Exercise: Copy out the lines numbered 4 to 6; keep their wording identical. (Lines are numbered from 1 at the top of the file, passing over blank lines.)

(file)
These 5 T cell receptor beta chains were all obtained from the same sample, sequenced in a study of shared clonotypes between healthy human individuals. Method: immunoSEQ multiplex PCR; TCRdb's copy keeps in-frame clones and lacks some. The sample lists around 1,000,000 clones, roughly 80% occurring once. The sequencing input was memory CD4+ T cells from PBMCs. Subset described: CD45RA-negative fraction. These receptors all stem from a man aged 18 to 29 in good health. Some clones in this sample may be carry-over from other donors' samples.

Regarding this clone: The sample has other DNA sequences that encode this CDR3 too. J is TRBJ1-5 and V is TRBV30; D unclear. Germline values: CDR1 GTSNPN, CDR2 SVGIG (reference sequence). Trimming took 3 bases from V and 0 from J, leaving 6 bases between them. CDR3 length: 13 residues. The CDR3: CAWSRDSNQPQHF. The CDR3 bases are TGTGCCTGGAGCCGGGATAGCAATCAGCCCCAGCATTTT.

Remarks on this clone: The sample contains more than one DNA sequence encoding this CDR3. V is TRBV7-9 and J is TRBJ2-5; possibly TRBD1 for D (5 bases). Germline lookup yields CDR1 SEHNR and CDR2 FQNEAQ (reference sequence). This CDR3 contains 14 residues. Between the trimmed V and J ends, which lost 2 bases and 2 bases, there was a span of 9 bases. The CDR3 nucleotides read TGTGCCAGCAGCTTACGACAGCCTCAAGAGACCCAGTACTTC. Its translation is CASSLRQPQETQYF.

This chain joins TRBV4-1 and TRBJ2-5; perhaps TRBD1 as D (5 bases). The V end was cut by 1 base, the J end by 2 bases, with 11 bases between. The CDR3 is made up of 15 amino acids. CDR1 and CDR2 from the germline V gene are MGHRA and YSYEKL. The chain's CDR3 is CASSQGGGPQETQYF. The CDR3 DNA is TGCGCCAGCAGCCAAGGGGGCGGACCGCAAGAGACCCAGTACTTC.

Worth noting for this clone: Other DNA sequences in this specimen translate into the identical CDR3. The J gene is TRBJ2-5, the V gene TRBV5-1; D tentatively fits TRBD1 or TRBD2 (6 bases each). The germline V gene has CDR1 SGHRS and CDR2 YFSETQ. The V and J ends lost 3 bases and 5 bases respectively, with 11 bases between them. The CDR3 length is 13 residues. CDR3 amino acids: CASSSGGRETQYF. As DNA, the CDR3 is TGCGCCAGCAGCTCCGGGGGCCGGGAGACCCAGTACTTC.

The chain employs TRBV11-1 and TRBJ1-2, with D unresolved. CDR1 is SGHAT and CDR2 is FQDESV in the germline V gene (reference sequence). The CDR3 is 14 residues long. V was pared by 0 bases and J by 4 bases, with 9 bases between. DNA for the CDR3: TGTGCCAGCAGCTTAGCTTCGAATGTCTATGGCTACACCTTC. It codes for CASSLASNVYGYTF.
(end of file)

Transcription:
This chain joins TRBV4-1 and TRBJ2-5; perhaps TRBD1 as D (5 bases). The V end was cut by 1 base, the J end by 2 bases, with 11 bases between. The CDR3 is made up of 15 amino acids. CDR1 and CDR2 from the germline V gene are MGHRA and YSYEKL. The chain's CDR3 is CASSQGGGPQETQYF. The CDR3 DNA is TGCGCCAGCAGCCAAGGGGGCGGACCGCAAGAGACCCAGTACTTC.

Worth noting for this clone: Other DNA sequences in this specimen translate into the identical CDR3. The J gene is TRBJ2-5, the V gene TRBV5-1; D tentatively fits TRBD1 or TRBD2 (6 bases each). The germline V gene has CDR1 SGHRS and CDR2 YFSETQ. The V and J ends lost 3 bases and 5 bases respectively, with 11 bases between them. The CDR3 length is 13 residues. CDR3 amino acids: CASSSGGRETQYF. As DNA, the CDR3 is TGCGCCAGCAGCTCCGGGGGCCGGGAGACCCAGTACTTC.

The chain employs TRBV11-1 and TRBJ1-2, with D unresolved. CDR1 is SGHAT and CDR2 is FQDESV in the germline V gene (reference sequence). The CDR3 is 14 residues long. V was pared by 0 bases and J by 4 bases, with 9 bases between. DNA for the CDR3: TGTGCCAGCAGCTTAGCTTCGAATGTCTATGGCTACACCTTC. It codes for CASSLASNVYGYTF.